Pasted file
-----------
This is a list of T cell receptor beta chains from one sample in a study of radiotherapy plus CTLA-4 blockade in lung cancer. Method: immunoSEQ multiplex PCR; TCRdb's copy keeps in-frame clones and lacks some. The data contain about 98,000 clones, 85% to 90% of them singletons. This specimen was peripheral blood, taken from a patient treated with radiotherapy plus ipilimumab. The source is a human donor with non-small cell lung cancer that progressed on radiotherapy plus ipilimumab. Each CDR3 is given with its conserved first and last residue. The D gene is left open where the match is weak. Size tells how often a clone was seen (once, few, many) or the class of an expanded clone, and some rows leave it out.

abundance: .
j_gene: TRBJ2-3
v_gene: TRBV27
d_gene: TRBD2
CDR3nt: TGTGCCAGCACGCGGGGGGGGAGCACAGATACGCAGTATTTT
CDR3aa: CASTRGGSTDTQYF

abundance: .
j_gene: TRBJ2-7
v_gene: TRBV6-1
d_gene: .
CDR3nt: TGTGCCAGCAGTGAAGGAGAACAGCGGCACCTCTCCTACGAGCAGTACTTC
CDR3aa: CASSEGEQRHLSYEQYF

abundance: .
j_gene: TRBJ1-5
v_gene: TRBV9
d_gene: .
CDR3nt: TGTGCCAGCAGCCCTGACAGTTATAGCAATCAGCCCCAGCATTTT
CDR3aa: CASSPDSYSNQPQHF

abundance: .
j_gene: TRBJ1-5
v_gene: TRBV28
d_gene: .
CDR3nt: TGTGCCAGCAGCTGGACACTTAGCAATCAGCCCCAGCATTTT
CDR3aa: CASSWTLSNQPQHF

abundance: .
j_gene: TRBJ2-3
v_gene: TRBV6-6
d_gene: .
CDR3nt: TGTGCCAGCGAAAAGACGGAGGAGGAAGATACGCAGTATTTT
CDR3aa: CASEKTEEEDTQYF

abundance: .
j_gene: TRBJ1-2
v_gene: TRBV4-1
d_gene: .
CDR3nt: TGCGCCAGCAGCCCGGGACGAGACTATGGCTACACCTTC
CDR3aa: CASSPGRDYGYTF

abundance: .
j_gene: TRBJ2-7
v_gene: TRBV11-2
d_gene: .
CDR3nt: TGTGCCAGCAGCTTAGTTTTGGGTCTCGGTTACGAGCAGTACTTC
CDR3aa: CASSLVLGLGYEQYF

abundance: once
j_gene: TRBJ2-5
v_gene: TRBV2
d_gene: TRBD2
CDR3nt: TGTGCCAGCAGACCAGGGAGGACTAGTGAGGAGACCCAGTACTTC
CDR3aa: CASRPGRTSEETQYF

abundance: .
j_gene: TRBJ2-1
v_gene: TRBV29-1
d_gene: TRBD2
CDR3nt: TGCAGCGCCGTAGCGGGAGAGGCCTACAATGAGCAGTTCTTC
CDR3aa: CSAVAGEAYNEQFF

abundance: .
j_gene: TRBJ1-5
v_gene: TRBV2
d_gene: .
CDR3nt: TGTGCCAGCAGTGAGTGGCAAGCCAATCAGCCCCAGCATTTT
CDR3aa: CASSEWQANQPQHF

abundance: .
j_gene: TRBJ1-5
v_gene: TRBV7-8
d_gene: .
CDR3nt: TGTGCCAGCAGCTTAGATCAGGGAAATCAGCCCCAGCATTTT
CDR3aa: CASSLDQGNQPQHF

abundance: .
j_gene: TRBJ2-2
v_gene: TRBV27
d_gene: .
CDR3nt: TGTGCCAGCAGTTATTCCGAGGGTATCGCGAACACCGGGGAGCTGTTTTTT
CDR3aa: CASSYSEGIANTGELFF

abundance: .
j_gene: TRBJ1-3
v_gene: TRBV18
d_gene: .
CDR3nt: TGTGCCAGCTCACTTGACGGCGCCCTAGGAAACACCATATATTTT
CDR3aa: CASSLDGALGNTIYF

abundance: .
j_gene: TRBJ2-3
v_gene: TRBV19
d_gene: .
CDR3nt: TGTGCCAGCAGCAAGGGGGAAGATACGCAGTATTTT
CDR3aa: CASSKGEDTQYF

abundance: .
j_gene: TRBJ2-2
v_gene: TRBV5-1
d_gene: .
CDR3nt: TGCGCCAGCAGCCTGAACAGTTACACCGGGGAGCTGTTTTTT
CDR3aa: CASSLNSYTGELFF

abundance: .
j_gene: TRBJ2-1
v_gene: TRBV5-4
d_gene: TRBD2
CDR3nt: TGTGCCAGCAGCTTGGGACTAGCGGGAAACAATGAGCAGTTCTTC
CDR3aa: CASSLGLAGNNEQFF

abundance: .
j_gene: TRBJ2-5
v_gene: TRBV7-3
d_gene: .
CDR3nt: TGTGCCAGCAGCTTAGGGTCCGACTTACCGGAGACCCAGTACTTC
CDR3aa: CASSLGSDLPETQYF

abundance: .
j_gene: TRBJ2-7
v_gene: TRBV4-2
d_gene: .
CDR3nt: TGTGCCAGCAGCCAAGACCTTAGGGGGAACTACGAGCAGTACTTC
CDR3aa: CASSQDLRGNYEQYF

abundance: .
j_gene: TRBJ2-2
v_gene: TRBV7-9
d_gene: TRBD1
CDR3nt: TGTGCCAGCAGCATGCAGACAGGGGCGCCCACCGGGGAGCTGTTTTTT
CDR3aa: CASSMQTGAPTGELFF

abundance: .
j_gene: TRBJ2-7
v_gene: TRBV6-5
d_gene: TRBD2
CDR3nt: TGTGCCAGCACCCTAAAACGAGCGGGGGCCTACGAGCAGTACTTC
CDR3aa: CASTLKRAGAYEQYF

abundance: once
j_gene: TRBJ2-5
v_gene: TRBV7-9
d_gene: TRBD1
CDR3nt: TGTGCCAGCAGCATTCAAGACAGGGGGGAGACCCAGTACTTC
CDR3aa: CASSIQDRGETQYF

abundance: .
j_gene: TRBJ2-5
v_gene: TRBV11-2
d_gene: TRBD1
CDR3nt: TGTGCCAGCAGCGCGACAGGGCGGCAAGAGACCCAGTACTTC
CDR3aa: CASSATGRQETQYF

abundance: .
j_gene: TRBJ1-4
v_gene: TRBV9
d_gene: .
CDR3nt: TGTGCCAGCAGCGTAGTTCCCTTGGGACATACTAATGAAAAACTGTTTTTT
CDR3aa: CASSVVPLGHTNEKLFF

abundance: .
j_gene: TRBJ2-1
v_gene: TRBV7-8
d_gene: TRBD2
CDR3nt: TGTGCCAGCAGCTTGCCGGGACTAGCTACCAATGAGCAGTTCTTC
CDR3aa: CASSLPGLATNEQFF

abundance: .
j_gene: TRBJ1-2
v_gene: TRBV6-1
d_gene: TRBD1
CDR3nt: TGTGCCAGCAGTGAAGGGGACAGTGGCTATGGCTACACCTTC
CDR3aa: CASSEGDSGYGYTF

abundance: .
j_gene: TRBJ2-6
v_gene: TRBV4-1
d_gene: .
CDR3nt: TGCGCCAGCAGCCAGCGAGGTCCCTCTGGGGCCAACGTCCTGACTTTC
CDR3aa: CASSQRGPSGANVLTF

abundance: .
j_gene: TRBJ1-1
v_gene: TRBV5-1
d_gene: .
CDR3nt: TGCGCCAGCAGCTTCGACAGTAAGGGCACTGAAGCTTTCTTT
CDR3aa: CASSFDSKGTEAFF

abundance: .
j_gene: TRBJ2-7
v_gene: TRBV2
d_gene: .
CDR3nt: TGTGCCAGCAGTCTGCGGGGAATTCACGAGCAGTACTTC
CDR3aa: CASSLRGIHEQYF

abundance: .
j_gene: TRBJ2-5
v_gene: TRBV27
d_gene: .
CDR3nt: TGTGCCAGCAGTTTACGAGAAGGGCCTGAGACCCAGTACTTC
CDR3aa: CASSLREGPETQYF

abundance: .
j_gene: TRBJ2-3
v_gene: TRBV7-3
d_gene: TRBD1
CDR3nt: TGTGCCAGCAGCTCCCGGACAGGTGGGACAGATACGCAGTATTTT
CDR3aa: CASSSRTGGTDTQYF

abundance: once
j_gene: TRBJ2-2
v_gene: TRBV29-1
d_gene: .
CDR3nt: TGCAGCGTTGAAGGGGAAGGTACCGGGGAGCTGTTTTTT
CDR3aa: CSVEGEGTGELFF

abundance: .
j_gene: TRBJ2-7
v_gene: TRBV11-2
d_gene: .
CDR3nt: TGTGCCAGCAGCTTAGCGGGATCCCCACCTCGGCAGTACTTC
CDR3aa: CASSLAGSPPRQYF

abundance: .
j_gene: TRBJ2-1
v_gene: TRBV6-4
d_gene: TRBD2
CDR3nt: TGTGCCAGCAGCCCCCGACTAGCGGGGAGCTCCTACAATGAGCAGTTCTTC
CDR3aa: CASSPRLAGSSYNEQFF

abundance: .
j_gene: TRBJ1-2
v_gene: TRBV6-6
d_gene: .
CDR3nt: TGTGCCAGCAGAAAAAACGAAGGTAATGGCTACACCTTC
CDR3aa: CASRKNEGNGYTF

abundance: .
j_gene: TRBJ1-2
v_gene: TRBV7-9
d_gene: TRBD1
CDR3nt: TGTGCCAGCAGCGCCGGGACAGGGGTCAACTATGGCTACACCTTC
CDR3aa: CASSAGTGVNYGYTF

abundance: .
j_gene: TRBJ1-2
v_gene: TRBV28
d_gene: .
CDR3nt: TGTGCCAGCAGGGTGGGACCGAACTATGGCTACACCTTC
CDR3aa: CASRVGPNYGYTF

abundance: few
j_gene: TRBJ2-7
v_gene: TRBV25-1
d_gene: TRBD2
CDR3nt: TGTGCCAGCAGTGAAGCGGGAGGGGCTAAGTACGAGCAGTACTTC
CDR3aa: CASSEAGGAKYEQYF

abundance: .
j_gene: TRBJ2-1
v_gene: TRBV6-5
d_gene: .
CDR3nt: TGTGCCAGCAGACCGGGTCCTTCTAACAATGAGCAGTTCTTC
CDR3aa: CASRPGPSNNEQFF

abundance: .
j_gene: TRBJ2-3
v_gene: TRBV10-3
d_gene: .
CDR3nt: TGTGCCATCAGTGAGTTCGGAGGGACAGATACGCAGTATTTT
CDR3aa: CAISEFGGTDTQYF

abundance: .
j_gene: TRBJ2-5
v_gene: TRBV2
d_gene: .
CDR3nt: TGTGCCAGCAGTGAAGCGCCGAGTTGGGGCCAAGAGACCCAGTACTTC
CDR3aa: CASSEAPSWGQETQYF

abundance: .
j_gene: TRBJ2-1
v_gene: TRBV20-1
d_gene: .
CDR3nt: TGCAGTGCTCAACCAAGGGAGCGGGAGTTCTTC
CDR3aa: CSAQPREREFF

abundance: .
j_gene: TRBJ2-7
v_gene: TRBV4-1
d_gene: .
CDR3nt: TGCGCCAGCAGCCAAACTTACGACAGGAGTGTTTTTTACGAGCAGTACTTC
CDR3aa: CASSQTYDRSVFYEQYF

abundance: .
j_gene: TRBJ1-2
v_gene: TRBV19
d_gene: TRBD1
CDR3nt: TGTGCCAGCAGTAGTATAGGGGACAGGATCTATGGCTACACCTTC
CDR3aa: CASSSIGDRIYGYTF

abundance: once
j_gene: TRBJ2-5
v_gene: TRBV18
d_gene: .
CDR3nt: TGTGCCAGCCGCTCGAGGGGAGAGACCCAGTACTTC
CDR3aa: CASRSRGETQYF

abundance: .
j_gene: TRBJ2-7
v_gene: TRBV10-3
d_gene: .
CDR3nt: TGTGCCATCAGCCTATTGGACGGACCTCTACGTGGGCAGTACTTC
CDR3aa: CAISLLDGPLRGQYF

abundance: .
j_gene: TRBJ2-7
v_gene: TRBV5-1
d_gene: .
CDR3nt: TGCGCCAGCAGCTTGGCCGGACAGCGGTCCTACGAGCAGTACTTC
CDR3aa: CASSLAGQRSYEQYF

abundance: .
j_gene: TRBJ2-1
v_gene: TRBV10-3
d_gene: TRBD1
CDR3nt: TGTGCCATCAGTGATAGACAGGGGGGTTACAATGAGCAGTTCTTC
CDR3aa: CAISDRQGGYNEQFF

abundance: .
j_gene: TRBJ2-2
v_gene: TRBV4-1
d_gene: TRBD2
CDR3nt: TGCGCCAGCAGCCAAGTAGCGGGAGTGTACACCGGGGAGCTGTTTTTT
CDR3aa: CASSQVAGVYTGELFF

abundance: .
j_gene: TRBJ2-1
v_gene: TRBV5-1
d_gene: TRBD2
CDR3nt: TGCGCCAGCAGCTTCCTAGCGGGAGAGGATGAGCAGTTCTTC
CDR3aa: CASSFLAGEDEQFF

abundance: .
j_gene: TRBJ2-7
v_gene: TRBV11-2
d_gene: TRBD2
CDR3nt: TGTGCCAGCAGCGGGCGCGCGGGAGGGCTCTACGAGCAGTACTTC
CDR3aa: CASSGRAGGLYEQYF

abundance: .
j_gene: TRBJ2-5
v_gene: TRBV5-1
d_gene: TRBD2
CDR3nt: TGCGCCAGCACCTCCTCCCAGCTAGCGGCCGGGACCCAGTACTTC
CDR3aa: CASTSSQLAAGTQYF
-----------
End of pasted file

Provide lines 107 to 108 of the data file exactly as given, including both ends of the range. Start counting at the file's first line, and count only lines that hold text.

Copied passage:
d_gene: .
CDR3nt: TGTGCCAGCAGCCAAGACCTTAGGGGGAACTACGAGCAGTACTTC